Sunday, September 12, 2010

Highpoint: New Hampshire. Mt Washington (6288 ft). Also, Mt. Monroe. Sept 9-11, 2010

Ammonoosuc Ravine Trail, Crawford Path, Mt. Monroe Loop.
About 11 miles roundtrip.

Sage has been asking to climb Mt. Washington for months. She isn't yet ready to ascend New Hampshire's highest mountain in one day, and I'm not sure she could happily do it in two, so I booked a couple of nights at Lakes of the Clouds. I figured we'd hike up to the hut on Day One, ascend Washington on Day Two, and head back to the car on Day Three.

Day One (September 9th) arrived, and we set out on the trail. Mt. Washington's Higher Summit Forecast called for a cold, wet and windy day, so we donned full winter clothing and prepared ourselves for a watery slog to the hut.

The first mile went quickly, albeit all three of us felt as though we were swimming as opposed to walking...

During the second mile, we passed the sad reminder that one does not have to be above treeline to die of hypothermia...

Two hours after leaving the car, we arrived at Gem Pool, that lovely oasis that rests at the bottom of the final (steep!) mile.

We didn't stop long to rest -- it was the kind of day where one needed to keep moving in order to stay warm. We had winter mindsets -- layers, going slowly but steadily, lots of snacks while walking, lots of water. Our clothing did its job, the three of us felt warm and dry all the way up.

Wet slabs!!!

Wet alpine zone!

Wet everything!

Since the Ammonoosuc is sheltered, we didn't feel the wind until that last tenth of exposed mile just before the hut. But that last tenth -- yikes! I felt for anyone trying to hike above treeline. It was NOT a day for a newbie to be out there, unless that newbie was guided. Classic case of the mountains ignoring the calendar summer.

Though our hike up was enjoyable in spite of the weather (there was lots of singing involved), we were happy to reach the hut.

We walked into the hut and saw that quite a few people had ventured out unprepared. The hut croo seemed to have their hands full taking care of hypothermic hikers. One of the ladies eyed us as we entered and asked me if we needed any dry clothing. I assured her we were fine, then the girls and I stripped off our wet outer layers, changed our socks, and settled in for the evening.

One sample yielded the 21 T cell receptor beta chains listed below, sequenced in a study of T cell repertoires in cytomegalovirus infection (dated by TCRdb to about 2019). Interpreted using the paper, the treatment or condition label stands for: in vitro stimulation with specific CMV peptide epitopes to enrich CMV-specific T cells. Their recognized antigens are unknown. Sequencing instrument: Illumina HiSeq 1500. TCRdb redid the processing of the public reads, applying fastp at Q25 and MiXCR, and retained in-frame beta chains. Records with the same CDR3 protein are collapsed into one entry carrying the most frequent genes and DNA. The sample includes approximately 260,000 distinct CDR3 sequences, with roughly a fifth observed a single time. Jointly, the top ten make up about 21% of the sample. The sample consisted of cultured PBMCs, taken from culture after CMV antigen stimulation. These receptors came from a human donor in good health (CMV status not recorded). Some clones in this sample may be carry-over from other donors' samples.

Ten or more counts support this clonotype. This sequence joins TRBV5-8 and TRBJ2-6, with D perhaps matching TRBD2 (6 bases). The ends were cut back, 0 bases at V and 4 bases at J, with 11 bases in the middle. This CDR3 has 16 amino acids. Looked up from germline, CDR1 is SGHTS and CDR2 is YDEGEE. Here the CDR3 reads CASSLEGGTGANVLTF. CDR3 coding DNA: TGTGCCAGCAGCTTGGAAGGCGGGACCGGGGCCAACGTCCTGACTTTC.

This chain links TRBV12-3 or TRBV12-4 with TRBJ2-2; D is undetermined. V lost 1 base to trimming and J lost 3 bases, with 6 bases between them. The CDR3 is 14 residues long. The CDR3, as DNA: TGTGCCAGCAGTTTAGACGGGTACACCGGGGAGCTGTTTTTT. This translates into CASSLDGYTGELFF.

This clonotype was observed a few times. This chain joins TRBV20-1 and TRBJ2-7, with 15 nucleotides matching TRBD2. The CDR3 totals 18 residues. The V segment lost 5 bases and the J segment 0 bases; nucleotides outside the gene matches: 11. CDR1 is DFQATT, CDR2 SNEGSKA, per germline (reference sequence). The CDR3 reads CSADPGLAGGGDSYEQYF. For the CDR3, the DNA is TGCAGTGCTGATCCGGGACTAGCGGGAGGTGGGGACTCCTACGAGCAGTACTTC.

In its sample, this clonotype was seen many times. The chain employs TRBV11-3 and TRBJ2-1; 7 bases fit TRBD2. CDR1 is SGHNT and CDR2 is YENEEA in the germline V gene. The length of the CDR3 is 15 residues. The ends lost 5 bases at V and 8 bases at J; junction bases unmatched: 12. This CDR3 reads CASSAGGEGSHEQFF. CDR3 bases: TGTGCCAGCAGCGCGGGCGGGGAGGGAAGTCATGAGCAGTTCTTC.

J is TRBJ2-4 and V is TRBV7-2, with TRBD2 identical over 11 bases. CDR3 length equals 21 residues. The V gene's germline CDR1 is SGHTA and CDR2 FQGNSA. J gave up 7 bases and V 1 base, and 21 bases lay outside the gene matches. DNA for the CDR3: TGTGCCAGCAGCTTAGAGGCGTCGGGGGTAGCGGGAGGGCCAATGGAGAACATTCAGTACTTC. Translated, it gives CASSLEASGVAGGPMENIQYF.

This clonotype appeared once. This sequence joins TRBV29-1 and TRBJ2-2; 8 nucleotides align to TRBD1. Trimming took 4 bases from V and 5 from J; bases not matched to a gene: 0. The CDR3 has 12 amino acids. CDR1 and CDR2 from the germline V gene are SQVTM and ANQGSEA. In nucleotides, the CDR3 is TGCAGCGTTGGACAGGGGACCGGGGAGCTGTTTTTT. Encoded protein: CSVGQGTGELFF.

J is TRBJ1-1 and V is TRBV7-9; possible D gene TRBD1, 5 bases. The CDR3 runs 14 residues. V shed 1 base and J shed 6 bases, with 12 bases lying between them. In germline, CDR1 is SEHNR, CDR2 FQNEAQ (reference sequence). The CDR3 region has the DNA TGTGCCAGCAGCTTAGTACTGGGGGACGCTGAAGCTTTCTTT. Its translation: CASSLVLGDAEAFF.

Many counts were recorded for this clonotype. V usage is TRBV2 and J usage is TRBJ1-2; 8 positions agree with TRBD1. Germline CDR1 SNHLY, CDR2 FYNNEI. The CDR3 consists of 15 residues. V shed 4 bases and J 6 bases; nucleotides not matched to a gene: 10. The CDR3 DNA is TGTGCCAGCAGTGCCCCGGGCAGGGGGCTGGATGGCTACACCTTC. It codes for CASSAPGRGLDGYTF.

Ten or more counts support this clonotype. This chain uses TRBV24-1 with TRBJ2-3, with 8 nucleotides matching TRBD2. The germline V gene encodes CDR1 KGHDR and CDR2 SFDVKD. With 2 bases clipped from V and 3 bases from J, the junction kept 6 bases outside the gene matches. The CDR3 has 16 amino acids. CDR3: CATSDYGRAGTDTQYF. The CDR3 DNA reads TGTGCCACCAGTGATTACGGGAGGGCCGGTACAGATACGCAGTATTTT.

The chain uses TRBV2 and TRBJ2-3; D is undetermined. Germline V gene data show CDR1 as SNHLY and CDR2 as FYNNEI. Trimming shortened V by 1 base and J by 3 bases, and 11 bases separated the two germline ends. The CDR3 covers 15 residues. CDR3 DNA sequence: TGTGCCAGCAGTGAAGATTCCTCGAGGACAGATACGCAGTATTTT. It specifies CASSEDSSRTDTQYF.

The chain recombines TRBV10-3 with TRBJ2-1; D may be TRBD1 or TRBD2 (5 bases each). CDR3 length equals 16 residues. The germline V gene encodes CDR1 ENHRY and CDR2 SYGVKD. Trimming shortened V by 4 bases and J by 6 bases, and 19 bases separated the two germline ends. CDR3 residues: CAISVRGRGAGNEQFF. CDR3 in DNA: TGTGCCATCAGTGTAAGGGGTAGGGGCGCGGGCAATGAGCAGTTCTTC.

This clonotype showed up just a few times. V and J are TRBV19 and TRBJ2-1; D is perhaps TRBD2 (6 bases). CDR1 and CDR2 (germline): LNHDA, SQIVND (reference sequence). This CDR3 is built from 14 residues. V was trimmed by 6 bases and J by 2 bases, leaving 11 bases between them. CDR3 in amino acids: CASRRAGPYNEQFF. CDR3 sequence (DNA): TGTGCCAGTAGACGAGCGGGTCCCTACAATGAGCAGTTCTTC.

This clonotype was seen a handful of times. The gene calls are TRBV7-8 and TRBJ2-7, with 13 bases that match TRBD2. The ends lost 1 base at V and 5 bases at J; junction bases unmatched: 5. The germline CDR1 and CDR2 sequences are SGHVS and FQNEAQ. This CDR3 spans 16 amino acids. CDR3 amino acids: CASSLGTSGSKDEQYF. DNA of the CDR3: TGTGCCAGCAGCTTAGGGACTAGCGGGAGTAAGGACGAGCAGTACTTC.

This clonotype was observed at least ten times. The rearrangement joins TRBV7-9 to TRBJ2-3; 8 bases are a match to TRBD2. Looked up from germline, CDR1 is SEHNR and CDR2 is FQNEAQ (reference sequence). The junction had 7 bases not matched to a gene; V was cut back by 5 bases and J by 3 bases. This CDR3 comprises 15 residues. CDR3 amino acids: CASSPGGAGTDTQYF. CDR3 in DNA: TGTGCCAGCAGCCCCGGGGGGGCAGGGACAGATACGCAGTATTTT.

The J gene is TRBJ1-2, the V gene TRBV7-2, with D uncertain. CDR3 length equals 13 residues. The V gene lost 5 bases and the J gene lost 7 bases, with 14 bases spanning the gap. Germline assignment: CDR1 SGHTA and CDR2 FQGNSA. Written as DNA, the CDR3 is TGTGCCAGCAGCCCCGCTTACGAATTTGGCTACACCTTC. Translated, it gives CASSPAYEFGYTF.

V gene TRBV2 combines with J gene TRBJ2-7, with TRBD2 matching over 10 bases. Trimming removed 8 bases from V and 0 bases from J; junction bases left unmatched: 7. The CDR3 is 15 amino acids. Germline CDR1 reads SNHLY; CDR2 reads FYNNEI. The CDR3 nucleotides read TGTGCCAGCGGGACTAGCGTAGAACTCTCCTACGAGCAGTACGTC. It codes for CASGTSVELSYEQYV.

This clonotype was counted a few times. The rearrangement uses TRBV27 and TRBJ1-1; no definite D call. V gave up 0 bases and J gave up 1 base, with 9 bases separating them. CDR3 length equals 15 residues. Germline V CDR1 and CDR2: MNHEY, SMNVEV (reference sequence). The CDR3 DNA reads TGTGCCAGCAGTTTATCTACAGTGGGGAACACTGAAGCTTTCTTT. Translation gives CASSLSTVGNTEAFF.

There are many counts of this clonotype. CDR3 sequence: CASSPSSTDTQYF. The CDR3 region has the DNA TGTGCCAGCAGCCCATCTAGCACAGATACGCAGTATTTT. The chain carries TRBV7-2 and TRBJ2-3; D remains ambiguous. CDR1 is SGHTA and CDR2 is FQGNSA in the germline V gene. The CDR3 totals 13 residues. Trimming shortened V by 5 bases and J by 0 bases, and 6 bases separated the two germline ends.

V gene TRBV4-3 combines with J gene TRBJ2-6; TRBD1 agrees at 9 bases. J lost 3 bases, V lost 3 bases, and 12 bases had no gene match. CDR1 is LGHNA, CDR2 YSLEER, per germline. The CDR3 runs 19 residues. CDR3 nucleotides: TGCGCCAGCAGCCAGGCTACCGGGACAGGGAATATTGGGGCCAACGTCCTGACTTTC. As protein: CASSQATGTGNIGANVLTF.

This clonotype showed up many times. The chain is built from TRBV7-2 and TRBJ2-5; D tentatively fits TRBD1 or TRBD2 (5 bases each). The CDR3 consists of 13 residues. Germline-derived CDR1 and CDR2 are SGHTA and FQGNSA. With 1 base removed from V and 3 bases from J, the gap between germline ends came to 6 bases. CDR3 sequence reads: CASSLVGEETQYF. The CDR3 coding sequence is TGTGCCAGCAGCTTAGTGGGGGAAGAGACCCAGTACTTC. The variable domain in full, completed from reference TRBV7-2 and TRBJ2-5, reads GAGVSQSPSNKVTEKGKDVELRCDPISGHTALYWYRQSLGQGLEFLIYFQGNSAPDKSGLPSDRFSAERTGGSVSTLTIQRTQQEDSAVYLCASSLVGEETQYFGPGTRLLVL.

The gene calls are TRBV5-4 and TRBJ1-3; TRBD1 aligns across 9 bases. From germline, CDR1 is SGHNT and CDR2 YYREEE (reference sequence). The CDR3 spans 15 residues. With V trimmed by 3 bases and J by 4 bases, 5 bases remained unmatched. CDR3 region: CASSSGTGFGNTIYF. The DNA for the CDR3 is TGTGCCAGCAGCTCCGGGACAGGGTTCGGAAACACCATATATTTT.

The next morning we awoke to more of the same. Well, almost the same -- at least there wasn't any steady, cold, pouring rain. After checking the forecast and double-checking the hours of the summit buildings, we donned another multitude of dry layers, put on our rain and winter shells, and ventured forth.

The "Beware" sign...

This picture sums up our views for the day...

Up toward the summit buildings, which are there in the fog somewhere...

...and, we made it! Sage was so happy and proud of herself.

Everything was enveloped in cloud.

We entered the snack area and the girls devoured a couple of whoopie pies while I checked our layers. We were all dry except for our gloves. Sage's hands run hot, so I wasn't concerned about her. Alex, however, has a problem with her fingers going numb very quickly. I decided to give her one of my dry glove layers and buy extra hand warmers at the gift shop, just in case. On the way back down, her hands did get cold, but by wiggling her fingers she was able to stay relatively comfortable.

We saw only two groups of people on the way back to the hut -- a man with two boys who were probably about 12 and 9 years old (they looked well-prepared and all three were going strong) and a couple, also well-prepared and looking well. This was not a day for beginners, and I wasn't surprised that we had the trail mostly to ourselves on the way back.

Here we are near one of the's in the photo somewhere...

The wind was gusting now, but it was at our backs and we felt strong enough to tackle Monroe. We talked about it as we neared the hut, but I decided it would be better to wait and tag it the next day before heading down to the car. It was supposed to be sunny and warmer in the morning, and it would be nice if Sage could get some real views during this trip. So back into the hut we went.

The next morning (September the 11th), we awoke to a different world...

Gorgeous, gorgeous, gorgeous! Sun, warmer temperatures, no rain or fog (!), and just plain pleasantness. After a yummy breakfast, the girls and I happily headed toward Monroe.

After a brief climb up the summit cone, we arrived at the peak. The girls posed for a picture (Washington's in the background).


Kids and views!

The day was so bright and Mt. Franklin was just...over...there...and Alex and I could use it for the Trailwrights list...we easily convinced Sage to go the extra few tenths of a mile.

EDIT (8/26/2012) - We did NOT summit Franklin on this trip.  We actually summited the smaller peak of Mt. Monroe...oops.  We came back and got Franklin on 8/22/2012 -- click here for the trip report).

On Mt. Franklin, with Mt. Monroe in the background.  Oops! See the above EDIT.



We stopped back at the hut before descending the Ammonoosuc Ravine Trail. Alex and Sage wrote their names in the dirt, just outside the entrance.

Hard to believe this is the same trail we ascended two days ago. The sun makes a lot of difference.

Mt. Washington from the upper part of the trail.

We got back down to the car in a few short hours.

Nicely done, Sage -- she's now done six "official" 4Ks.  'Twas a nice three days of peakbagging.


unstrung said...

and what a great experience to have clouds one day and sun the next. each has its charm! kudos on being so super-well prepared with all the right gear to keep everyone in good spirits. beautiful pics of a beautiful adventure.

Patricia Ellis Herr, Alexandra Herr, and Sage Herr said...

Hi Unstrung, thanks for your comments. We had a good time in both the rain and the sun...I agree, the right gear makes all the difference!

See you on the trails,